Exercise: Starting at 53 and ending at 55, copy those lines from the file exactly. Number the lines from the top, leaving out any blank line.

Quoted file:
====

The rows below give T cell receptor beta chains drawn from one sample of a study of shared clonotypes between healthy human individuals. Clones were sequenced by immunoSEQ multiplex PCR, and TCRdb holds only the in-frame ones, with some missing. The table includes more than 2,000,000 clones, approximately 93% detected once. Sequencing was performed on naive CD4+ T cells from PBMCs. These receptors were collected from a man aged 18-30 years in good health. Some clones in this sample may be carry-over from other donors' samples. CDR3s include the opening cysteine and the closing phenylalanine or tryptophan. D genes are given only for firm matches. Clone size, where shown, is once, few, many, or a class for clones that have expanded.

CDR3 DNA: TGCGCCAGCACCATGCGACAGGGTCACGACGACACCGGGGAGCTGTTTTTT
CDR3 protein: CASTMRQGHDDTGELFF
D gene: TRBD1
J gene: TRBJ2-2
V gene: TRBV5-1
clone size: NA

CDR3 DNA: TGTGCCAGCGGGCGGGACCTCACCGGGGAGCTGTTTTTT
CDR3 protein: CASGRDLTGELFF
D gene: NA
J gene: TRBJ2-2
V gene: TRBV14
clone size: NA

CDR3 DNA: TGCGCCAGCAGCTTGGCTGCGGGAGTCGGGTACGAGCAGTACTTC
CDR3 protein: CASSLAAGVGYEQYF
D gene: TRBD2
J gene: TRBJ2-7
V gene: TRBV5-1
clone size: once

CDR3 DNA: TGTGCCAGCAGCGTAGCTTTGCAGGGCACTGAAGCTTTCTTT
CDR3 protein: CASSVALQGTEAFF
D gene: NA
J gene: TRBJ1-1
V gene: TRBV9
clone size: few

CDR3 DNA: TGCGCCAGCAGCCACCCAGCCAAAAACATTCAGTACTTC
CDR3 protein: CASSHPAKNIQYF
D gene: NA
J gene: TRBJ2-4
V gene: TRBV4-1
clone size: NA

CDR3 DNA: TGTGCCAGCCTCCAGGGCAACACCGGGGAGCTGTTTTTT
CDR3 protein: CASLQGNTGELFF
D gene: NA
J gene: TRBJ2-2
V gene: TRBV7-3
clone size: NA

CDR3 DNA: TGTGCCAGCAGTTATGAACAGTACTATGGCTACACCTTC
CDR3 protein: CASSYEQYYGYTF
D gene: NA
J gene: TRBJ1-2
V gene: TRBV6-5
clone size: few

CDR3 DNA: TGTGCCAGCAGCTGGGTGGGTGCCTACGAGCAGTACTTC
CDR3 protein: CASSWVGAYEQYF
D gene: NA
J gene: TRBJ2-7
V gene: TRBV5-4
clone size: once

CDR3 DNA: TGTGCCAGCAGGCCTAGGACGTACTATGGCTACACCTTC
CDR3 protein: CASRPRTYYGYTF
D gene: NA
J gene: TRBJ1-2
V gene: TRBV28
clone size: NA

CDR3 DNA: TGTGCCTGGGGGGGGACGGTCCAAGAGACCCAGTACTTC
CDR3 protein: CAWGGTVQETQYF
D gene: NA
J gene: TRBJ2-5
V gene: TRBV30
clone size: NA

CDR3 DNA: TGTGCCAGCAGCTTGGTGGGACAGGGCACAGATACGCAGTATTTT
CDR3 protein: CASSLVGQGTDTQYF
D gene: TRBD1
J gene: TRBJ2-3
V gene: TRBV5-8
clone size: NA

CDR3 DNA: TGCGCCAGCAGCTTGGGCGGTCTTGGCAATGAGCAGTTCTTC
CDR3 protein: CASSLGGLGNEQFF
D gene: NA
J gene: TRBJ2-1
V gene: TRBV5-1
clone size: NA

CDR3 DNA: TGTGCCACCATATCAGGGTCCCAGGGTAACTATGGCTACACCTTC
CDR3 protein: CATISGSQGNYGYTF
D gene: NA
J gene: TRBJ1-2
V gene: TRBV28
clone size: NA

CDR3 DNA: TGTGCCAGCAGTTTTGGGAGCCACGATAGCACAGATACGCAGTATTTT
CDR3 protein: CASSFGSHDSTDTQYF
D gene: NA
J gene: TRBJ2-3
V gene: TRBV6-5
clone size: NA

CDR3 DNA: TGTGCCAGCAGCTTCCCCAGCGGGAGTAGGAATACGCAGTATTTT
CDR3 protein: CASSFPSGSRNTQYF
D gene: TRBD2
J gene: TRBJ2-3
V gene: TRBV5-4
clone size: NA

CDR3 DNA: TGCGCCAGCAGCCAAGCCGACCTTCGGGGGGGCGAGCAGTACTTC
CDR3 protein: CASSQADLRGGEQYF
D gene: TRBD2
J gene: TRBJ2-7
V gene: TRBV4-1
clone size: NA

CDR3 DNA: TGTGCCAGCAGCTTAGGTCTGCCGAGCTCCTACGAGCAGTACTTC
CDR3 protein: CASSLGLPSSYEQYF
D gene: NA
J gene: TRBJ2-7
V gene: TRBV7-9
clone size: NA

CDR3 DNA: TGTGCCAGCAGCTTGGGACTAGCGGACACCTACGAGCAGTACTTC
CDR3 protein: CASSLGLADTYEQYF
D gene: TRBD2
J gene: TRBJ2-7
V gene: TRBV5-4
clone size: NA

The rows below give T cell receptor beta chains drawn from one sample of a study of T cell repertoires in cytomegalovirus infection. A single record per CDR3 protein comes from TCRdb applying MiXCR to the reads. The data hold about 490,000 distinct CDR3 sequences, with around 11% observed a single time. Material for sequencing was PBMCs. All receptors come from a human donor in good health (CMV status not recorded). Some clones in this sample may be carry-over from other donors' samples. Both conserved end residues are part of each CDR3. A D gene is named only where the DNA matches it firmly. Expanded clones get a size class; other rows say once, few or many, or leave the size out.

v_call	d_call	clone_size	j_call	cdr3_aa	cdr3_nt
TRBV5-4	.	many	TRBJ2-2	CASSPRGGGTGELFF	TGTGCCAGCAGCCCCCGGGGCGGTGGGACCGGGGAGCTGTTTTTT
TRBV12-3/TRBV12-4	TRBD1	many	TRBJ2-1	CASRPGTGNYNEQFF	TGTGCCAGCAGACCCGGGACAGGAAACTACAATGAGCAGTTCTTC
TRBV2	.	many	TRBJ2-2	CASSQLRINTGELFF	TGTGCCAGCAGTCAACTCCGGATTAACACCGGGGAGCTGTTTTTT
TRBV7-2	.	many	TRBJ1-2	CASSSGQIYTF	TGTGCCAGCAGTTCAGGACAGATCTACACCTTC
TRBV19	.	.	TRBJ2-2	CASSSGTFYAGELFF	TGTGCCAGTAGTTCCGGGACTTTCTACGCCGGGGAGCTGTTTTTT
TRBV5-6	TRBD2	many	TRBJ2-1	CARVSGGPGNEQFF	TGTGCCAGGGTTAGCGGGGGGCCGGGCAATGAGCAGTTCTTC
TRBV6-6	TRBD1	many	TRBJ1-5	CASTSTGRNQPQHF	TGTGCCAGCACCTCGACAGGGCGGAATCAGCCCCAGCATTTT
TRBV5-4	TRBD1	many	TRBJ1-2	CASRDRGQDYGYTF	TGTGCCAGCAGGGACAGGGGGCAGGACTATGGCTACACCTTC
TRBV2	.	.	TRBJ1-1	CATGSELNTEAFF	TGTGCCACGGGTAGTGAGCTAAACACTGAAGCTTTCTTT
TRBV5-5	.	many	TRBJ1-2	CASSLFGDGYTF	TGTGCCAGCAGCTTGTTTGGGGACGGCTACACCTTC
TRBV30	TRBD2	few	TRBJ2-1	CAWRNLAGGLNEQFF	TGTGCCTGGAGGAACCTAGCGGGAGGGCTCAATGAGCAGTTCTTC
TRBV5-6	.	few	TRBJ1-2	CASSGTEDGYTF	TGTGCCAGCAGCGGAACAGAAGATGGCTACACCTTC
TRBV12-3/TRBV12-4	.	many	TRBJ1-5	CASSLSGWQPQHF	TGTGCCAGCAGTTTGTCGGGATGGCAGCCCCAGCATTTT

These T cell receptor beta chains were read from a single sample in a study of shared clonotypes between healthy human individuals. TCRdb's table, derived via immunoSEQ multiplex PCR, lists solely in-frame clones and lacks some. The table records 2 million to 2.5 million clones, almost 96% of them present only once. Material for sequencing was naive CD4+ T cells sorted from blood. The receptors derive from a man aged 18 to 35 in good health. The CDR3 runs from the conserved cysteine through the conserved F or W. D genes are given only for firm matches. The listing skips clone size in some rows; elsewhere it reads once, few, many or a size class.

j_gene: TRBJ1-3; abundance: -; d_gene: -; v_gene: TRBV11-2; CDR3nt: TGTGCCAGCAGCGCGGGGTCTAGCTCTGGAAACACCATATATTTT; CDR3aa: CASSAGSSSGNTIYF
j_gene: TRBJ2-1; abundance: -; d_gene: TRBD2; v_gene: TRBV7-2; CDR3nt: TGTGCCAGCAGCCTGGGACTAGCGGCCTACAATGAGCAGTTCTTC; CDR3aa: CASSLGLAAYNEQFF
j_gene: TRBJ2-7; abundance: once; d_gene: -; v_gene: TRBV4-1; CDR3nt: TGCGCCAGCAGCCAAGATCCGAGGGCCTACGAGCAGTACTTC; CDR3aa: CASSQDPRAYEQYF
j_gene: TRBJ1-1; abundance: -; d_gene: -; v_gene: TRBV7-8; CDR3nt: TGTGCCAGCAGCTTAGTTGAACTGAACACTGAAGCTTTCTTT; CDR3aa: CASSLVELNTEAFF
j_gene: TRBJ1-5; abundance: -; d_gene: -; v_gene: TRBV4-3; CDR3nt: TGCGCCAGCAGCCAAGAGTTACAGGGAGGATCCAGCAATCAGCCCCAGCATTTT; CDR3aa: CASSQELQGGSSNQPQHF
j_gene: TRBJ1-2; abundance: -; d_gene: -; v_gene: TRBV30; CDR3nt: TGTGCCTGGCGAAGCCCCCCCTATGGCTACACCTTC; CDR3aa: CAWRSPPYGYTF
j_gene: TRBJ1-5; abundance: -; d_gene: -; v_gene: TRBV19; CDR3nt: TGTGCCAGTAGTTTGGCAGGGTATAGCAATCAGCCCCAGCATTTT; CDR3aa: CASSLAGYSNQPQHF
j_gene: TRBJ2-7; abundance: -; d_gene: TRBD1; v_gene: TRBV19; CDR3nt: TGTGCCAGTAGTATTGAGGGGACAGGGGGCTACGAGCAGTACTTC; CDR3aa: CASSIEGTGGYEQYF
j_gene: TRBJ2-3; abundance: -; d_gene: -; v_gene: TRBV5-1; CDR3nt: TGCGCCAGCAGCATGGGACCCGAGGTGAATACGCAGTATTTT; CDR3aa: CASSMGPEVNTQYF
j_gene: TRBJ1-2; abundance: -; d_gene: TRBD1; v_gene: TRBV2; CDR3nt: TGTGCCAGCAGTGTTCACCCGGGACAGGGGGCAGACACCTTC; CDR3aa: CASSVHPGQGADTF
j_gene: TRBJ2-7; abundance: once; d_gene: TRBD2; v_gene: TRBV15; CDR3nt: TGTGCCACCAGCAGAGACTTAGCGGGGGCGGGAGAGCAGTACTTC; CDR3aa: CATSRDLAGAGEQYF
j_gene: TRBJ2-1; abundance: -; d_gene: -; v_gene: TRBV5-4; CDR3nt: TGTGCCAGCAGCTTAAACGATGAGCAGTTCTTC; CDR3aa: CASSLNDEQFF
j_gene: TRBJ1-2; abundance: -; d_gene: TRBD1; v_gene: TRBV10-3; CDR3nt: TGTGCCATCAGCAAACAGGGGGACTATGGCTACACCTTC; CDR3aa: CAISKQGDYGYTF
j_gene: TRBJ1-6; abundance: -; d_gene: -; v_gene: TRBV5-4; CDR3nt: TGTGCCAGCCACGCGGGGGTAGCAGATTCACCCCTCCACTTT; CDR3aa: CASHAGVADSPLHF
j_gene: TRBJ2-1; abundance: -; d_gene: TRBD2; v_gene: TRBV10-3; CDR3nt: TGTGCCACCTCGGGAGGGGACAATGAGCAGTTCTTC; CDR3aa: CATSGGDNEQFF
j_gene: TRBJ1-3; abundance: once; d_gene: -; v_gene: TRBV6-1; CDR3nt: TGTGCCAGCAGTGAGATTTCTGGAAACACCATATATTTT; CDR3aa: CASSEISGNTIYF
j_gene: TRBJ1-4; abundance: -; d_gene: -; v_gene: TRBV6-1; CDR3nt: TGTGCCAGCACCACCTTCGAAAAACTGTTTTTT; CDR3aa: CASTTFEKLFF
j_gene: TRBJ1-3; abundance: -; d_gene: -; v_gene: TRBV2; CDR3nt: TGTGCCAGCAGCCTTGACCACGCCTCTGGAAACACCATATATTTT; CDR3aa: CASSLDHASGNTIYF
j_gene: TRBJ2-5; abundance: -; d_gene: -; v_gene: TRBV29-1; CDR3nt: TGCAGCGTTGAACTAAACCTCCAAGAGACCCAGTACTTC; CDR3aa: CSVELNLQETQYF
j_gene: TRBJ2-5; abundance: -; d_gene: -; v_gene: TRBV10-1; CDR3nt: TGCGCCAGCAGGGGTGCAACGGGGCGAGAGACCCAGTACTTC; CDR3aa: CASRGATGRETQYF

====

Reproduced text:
J gene: TRBJ1-2
V gene: TRBV28
clone size: NA